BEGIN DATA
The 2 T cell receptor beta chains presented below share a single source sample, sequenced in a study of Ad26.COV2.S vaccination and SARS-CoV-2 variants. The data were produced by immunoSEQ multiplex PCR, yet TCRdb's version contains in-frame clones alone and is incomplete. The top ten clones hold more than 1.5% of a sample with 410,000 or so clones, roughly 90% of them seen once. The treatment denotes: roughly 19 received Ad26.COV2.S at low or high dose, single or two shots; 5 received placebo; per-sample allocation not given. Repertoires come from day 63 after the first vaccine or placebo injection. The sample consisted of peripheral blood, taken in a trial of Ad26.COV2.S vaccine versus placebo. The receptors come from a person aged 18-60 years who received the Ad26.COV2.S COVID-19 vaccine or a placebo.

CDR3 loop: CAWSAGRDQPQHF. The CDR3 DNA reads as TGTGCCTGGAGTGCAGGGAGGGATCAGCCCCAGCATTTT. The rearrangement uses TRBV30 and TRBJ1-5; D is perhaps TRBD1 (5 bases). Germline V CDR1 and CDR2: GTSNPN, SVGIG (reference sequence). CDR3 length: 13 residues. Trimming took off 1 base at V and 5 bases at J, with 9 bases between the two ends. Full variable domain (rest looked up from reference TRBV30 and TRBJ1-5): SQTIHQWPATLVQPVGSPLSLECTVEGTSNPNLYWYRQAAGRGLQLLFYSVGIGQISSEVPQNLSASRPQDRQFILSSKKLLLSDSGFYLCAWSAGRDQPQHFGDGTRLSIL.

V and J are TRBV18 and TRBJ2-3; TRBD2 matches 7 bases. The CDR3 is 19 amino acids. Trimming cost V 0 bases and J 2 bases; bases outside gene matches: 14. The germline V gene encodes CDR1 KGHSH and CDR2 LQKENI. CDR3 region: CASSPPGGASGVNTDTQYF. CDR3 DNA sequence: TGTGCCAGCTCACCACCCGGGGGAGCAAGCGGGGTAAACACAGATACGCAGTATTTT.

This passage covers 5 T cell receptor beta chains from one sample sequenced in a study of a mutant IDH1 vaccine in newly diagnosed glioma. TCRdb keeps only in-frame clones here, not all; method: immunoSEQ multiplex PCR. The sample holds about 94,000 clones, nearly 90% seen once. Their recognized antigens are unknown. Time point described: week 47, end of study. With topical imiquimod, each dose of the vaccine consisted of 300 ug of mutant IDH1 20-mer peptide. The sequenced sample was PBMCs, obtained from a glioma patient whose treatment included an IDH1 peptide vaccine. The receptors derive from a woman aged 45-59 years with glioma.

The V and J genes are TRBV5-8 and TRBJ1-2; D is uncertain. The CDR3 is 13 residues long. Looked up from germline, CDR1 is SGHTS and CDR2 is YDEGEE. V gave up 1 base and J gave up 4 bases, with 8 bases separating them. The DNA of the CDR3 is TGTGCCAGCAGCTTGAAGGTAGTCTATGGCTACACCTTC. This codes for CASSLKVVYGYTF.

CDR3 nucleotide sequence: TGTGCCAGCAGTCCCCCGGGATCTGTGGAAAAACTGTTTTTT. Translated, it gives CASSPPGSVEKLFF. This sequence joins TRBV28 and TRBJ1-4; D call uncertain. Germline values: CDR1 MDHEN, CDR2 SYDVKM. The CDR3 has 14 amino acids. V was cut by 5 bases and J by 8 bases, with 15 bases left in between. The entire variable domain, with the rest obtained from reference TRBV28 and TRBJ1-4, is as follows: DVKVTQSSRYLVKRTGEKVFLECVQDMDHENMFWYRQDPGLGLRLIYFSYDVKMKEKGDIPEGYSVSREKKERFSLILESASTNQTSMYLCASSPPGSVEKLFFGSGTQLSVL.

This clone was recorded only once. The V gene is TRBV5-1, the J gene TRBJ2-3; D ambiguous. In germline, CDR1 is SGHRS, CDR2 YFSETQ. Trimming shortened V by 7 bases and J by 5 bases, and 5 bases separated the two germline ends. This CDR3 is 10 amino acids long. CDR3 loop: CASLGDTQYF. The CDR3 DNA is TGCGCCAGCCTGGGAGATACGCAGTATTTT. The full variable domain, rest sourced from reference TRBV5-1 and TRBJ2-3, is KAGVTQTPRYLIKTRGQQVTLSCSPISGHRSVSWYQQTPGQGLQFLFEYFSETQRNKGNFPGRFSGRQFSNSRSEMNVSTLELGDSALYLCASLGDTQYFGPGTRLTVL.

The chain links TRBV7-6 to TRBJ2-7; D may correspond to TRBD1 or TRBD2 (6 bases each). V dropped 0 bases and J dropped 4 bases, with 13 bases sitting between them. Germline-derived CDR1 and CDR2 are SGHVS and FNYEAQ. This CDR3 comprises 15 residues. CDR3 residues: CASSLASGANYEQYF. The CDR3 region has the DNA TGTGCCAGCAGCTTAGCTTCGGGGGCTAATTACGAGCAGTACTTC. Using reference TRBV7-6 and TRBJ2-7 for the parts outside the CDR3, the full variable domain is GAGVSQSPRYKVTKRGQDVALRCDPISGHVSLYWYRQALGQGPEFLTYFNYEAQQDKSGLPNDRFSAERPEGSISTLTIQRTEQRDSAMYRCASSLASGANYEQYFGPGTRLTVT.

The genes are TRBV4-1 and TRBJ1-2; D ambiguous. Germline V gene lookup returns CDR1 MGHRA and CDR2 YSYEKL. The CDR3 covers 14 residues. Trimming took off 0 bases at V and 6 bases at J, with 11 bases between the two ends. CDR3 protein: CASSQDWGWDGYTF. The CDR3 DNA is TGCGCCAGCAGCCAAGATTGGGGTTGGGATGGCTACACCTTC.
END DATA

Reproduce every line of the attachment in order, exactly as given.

The 2 T cell receptor beta chains presented below share a single source sample, sequenced in a study of Ad26.COV2.S vaccination and SARS-CoV-2 variants. The data were produced by immunoSEQ multiplex PCR, yet TCRdb's version contains in-frame clones alone and is incomplete. The top ten clones hold more than 1.5% of a sample with 410,000 or so clones, roughly 90% of them seen once. The treatment denotes: roughly 19 received Ad26.COV2.S at low or high dose, single or two shots; 5 received placebo; per-sample allocation not given. Repertoires come from day 63 after the first vaccine or placebo injection. The sample consisted of peripheral blood, taken in a trial of Ad26.COV2.S vaccine versus placebo. The receptors come from a person aged 18-60 years who received the Ad26.COV2.S COVID-19 vaccine or a placebo.

CDR3 loop: CAWSAGRDQPQHF. The CDR3 DNA reads as TGTGCCTGGAGTGCAGGGAGGGATCAGCCCCAGCATTTT. The rearrangement uses TRBV30 and TRBJ1-5; D is perhaps TRBD1 (5 bases). Germline V CDR1 and CDR2: GTSNPN, SVGIG (reference sequence). CDR3 length: 13 residues. Trimming took off 1 base at V and 5 bases at J, with 9 bases between the two ends. Full variable domain (rest looked up from reference TRBV30 and TRBJ1-5): SQTIHQWPATLVQPVGSPLSLECTVEGTSNPNLYWYRQAAGRGLQLLFYSVGIGQISSEVPQNLSASRPQDRQFILSSKKLLLSDSGFYLCAWSAGRDQPQHFGDGTRLSIL.

V and J are TRBV18 and TRBJ2-3; TRBD2 matches 7 bases. The CDR3 is 19 amino acids. Trimming cost V 0 bases and J 2 bases; bases outside gene matches: 14. The germline V gene encodes CDR1 KGHSH and CDR2 LQKENI. CDR3 region: CASSPPGGASGVNTDTQYF. CDR3 DNA sequence: TGTGCCAGCTCACCACCCGGGGGAGCAAGCGGGGTAAACACAGATACGCAGTATTTT.

This passage covers 5 T cell receptor beta chains from one sample sequenced in a study of a mutant IDH1 vaccine in newly diagnosed glioma. TCRdb keeps only in-frame clones here, not all; method: immunoSEQ multiplex PCR. The sample holds about 94,000 clones, nearly 90% seen once. Their recognized antigens are unknown. Time point described: week 47, end of study. With topical imiquimod, each dose of the vaccine consisted of 300 ug of mutant IDH1 20-mer peptide. The sequenced sample was PBMCs, obtained from a glioma patient whose treatment included an IDH1 peptide vaccine. The receptors derive from a woman aged 45-59 years with glioma.

The V and J genes are TRBV5-8 and TRBJ1-2; D is uncertain. The CDR3 is 13 residues long. Looked up from germline, CDR1 is SGHTS and CDR2 is YDEGEE. V gave up 1 base and J gave up 4 bases, with 8 bases separating them. The DNA of the CDR3 is TGTGCCAGCAGCTTGAAGGTAGTCTATGGCTACACCTTC. This codes for CASSLKVVYGYTF.

CDR3 nucleotide sequence: TGTGCCAGCAGTCCCCCGGGATCTGTGGAAAAACTGTTTTTT. Translated, it gives CASSPPGSVEKLFF. This sequence joins TRBV28 and TRBJ1-4; D call uncertain. Germline values: CDR1 MDHEN, CDR2 SYDVKM. The CDR3 has 14 amino acids. V was cut by 5 bases and J by 8 bases, with 15 bases left in between. The entire variable domain, with the rest obtained from reference TRBV28 and TRBJ1-4, is as follows: DVKVTQSSRYLVKRTGEKVFLECVQDMDHENMFWYRQDPGLGLRLIYFSYDVKMKEKGDIPEGYSVSREKKERFSLILESASTNQTSMYLCASSPPGSVEKLFFGSGTQLSVL.

This clone was recorded only once. The V gene is TRBV5-1, the J gene TRBJ2-3; D ambiguous. In germline, CDR1 is SGHRS, CDR2 YFSETQ. Trimming shortened V by 7 bases and J by 5 bases, and 5 bases separated the two germline ends. This CDR3 is 10 amino acids long. CDR3 loop: CASLGDTQYF. The CDR3 DNA is TGCGCCAGCCTGGGAGATACGCAGTATTTT. The full variable domain, rest sourced from reference TRBV5-1 and TRBJ2-3, is KAGVTQTPRYLIKTRGQQVTLSCSPISGHRSVSWYQQTPGQGLQFLFEYFSETQRNKGNFPGRFSGRQFSNSRSEMNVSTLELGDSALYLCASLGDTQYFGPGTRLTVL.

The chain links TRBV7-6 to TRBJ2-7; D may correspond to TRBD1 or TRBD2 (6 bases each). V dropped 0 bases and J dropped 4 bases, with 13 bases sitting between them. Germline-derived CDR1 and CDR2 are SGHVS and FNYEAQ. This CDR3 comprises 15 residues. CDR3 residues: CASSLASGANYEQYF. The CDR3 region has the DNA TGTGCCAGCAGCTTAGCTTCGGGGGCTAATTACGAGCAGTACTTC. Using reference TRBV7-6 and TRBJ2-7 for the parts outside the CDR3, the full variable domain is GAGVSQSPRYKVTKRGQDVALRCDPISGHVSLYWYRQALGQGPEFLTYFNYEAQQDKSGLPNDRFSAERPEGSISTLTIQRTEQRDSAMYRCASSLASGANYEQYFGPGTRLTVT.

The genes are TRBV4-1 and TRBJ1-2; D ambiguous. Germline V gene lookup returns CDR1 MGHRA and CDR2 YSYEKL. The CDR3 covers 14 residues. Trimming took off 0 bases at V and 6 bases at J, with 11 bases between the two ends. CDR3 protein: CASSQDWGWDGYTF. The CDR3 DNA is TGCGCCAGCAGCCAAGATTGGGGTTGGGATGGCTACACCTTC.